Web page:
Evans making up for lost time

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Tuesday, March 14, 2017    Lynn McConnell    Getty Images

If anyone has had their love for rugby well and truly tested it is Evans who suffered long-standing injuries in three consecutive seasons.

That's all the more reason for his thoroughly enjoying the opportunities that have come his way in 2017 and as the Highlanders prepare for another of their four local derbies to start the season. 


"It's never good to see your team-mates get injured but I guess it's an opportunity for other people to stand up I guess," he said.

Evans explained that in spite of injuries he had suffered he retained his burning desire to continue playing rugby.

"It is the love of the game, rugby is an awesome job and I'm quite privileged to have it. I can definitely think of worse things waking up on a Monday morning and going to that's for sure.

"Until 2013, when I first moved back to Hawke's Bay for provincial rugby, I hadn't really had any serious injuries and I've had three operable injuries in the last three years. I've obviously been dealt a rough hand but I'm really looking forward to getting into things and I'm just enjoying playing footy at the moment.

"In 2014 I broke my collarbone and then in the first 10 minutes of the ITM Cup season in 2015 I snapped my forearm and in the Mitre 10 Cup last year I didn't get on the field at all as I had knee surgery towards the end of Super Rugby," he said.

Evans said that rugby was only ever a short-term career option so there was a period open for probably, at best, 10 years, in New Zealand.

"I've definitely thought about the highs and lows of rugby and what it can deal for you. I thought about if I was 35 and I had given it up too early so that keeps me going. I've got a good network base around me – my family have been good, mum and dad have been awesome so that has been good," he said.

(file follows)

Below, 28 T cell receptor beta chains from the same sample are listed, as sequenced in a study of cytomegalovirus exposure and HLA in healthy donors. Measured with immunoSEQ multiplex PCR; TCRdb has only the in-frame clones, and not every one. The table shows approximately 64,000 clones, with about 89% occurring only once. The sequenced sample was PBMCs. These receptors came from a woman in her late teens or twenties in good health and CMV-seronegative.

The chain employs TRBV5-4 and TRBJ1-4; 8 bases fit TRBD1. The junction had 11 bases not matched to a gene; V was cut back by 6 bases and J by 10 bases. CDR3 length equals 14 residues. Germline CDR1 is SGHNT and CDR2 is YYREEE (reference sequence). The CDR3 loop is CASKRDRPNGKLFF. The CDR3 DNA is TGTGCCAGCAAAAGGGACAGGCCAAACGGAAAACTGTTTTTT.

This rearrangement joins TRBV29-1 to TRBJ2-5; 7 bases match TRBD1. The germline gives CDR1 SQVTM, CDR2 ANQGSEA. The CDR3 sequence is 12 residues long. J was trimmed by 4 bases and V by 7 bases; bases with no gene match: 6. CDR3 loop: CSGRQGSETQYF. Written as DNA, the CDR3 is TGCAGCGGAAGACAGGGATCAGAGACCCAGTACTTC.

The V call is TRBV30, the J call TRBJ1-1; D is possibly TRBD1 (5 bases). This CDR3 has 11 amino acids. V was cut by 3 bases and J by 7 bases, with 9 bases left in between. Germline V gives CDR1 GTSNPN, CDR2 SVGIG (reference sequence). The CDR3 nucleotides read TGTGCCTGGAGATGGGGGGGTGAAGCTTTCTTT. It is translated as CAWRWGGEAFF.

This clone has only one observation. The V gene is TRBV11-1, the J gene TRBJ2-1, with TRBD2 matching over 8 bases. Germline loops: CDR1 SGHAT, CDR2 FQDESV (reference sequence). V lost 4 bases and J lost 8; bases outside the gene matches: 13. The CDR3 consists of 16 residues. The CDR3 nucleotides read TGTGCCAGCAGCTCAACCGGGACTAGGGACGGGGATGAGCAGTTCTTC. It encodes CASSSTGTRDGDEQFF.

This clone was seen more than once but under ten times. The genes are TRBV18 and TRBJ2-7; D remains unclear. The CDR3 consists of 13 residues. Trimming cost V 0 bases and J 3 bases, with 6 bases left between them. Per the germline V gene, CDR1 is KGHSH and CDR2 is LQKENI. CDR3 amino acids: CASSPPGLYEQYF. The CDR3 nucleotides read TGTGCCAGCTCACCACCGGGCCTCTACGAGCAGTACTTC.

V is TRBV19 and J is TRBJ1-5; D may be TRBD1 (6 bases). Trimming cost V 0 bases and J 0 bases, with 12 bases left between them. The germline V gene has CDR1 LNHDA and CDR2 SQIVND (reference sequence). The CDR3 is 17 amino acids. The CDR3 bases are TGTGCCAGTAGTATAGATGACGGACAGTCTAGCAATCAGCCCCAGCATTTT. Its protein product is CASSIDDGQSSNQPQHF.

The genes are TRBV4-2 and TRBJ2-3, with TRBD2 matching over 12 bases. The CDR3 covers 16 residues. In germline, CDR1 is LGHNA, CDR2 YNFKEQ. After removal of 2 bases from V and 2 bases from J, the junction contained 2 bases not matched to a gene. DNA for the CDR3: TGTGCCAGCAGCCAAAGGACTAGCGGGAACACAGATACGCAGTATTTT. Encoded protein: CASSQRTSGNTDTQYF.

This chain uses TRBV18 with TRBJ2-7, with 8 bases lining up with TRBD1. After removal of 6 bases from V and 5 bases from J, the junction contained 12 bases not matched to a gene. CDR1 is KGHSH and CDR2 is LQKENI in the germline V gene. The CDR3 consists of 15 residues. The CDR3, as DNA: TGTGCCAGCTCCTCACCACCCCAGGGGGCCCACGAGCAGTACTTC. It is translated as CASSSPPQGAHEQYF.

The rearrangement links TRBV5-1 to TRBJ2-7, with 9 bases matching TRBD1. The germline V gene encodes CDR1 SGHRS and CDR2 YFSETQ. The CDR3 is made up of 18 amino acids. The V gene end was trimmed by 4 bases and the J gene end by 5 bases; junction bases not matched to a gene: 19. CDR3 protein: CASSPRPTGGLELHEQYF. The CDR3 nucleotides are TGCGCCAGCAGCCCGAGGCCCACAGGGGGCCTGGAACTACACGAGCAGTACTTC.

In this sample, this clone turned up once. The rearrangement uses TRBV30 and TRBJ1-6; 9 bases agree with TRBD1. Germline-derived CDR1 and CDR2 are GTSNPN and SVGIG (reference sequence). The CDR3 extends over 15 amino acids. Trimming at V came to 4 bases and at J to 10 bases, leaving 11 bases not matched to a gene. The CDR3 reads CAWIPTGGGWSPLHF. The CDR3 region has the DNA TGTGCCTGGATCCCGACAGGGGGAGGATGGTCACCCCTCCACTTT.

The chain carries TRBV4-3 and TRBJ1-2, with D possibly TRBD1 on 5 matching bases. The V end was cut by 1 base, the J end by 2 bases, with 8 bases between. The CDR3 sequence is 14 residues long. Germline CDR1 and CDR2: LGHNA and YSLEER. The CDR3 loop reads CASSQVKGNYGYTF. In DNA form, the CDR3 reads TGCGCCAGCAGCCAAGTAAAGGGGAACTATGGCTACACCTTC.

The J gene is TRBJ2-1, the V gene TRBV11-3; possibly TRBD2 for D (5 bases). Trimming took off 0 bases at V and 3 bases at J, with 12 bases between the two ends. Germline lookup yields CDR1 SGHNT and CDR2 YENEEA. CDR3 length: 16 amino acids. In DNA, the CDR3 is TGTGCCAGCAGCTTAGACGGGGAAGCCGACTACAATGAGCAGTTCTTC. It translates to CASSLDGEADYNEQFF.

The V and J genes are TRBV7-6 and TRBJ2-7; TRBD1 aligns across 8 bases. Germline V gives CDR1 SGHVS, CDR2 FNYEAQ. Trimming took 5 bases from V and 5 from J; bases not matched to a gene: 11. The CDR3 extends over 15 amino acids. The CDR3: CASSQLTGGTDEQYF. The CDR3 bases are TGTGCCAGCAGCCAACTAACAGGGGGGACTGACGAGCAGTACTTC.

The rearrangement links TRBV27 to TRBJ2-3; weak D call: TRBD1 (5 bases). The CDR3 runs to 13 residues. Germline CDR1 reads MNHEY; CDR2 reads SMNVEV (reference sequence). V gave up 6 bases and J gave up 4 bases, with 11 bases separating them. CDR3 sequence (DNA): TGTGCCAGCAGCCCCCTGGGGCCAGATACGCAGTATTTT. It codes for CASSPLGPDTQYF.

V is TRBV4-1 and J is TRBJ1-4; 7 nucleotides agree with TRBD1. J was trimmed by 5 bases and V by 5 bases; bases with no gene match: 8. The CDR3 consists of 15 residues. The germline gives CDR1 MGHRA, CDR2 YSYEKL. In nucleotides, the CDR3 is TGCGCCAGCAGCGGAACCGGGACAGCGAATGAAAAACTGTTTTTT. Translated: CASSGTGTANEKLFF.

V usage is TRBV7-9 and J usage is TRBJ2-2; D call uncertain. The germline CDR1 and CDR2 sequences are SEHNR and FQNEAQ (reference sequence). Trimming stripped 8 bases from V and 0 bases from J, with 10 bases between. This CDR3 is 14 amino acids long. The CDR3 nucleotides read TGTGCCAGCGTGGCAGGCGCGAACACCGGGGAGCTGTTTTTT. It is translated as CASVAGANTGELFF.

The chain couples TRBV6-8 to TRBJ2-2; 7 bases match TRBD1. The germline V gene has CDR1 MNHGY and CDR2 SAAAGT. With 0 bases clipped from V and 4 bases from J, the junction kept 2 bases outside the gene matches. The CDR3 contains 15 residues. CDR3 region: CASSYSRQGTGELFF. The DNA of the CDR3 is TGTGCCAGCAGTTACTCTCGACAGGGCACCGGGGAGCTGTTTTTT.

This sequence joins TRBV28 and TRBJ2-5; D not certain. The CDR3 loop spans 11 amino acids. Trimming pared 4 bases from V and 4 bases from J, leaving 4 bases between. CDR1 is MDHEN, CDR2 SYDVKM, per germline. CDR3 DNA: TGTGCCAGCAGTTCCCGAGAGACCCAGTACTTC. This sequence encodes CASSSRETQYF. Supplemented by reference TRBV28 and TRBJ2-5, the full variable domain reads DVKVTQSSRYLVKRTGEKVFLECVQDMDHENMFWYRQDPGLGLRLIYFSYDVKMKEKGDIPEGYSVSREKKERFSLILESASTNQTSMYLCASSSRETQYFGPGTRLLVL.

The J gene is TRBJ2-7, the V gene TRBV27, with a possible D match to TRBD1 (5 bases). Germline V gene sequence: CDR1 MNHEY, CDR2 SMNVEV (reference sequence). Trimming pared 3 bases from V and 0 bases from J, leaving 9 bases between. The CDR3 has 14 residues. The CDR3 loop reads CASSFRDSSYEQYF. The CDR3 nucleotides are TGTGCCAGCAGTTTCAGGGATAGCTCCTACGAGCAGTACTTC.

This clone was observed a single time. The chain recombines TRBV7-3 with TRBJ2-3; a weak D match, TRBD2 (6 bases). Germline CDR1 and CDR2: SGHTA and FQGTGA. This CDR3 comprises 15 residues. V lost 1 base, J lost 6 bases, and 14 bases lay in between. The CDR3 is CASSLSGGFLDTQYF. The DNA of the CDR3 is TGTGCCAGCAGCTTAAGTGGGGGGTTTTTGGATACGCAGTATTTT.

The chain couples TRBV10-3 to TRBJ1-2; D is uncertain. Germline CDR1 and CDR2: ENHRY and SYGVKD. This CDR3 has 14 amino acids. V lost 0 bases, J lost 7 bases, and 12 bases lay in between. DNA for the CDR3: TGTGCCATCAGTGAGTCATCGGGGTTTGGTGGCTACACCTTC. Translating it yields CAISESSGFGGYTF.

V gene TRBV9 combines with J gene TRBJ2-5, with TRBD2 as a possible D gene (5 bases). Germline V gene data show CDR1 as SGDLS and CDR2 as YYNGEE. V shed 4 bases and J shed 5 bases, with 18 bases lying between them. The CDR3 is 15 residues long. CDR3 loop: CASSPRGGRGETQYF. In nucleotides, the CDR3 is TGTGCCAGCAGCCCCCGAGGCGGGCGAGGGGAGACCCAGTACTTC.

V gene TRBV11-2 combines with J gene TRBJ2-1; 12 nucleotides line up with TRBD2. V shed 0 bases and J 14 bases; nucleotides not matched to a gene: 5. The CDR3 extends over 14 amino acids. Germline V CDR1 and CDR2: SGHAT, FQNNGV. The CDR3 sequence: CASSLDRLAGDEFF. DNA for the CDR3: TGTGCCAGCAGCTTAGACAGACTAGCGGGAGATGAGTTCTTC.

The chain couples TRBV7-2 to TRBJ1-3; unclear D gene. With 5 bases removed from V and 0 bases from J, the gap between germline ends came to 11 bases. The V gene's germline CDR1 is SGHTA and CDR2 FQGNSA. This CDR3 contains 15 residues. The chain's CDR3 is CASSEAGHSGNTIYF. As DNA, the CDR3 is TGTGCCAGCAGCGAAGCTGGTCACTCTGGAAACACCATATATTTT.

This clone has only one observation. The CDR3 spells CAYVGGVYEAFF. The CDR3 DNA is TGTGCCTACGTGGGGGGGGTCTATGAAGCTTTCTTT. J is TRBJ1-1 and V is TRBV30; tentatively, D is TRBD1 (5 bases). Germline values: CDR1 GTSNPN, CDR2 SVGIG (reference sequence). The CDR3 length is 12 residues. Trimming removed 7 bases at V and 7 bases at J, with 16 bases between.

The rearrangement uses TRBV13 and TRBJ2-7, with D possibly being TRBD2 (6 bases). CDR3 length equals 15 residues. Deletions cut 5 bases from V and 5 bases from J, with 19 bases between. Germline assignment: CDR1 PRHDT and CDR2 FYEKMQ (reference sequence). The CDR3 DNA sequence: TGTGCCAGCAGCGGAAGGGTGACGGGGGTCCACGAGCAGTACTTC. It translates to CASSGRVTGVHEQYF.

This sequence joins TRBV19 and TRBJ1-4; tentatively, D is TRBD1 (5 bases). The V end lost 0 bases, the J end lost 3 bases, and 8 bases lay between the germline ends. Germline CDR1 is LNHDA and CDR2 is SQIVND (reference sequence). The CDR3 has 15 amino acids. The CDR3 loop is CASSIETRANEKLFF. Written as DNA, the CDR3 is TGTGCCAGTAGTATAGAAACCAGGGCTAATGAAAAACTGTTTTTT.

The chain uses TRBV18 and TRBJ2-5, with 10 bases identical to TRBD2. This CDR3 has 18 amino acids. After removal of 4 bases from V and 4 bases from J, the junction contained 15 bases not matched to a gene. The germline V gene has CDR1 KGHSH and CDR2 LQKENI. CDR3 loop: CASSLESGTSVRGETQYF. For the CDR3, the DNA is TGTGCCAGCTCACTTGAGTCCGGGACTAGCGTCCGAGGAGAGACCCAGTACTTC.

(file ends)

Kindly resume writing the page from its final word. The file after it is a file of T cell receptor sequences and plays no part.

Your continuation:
With concern for injuries, and concussion especially, rising he supports recent moves to minimise injury.

He feels the lowering of the tackle area to avoid impact with the head made the game more of a contest and the HIA concussion testing was a significant advance for the better.

"A few years ago a lot of that would probably have slipped through the system whereas now it is fully analysed and even in club rugby they have brought in a blue card so if the referee deems a player has taken a head knock he has to go and get that checked after a game which I think is quite good as concussion is almost a silent injury and can affect a lot of players."

Getting the first win of the season against the Blues last weekend had been important for the Highlanders but Evans did endure some anguish when sin-binned in the last hectic moments on defence in Auckland.

"They got a bit of momentum on then towards the end and obviously I made a bit of a wrong decision there and we copped it. My heart was definitely in my mouth so when the final whistle went we were pretty lucky to grab the lollies and get out of there," he said.

The side had started well but were frustrated by injury losses.

"We turned up there and in the first 15 minutes we were going all right and then losing Waisake [Naholo] and losing Lima [Sopoaga] for the last 15 minutes dealt us a bit of a card, but everyone gets dealt those cards and we were just happy to get the four points and get back to Dunedin and do a bit of analysis on the game."

Now the attention was turning to the Hurricanes challenge in Wellington on Saturday and it was a case of getting combinations right for the Highlanders.

"Obviously there will be some players coming in, the team hasn't been named yet but I'm assuming there'll be some players coming into key positions that might be getting some more game time than what they have previously had so for us combinations will be the No.1 thing to get right this week."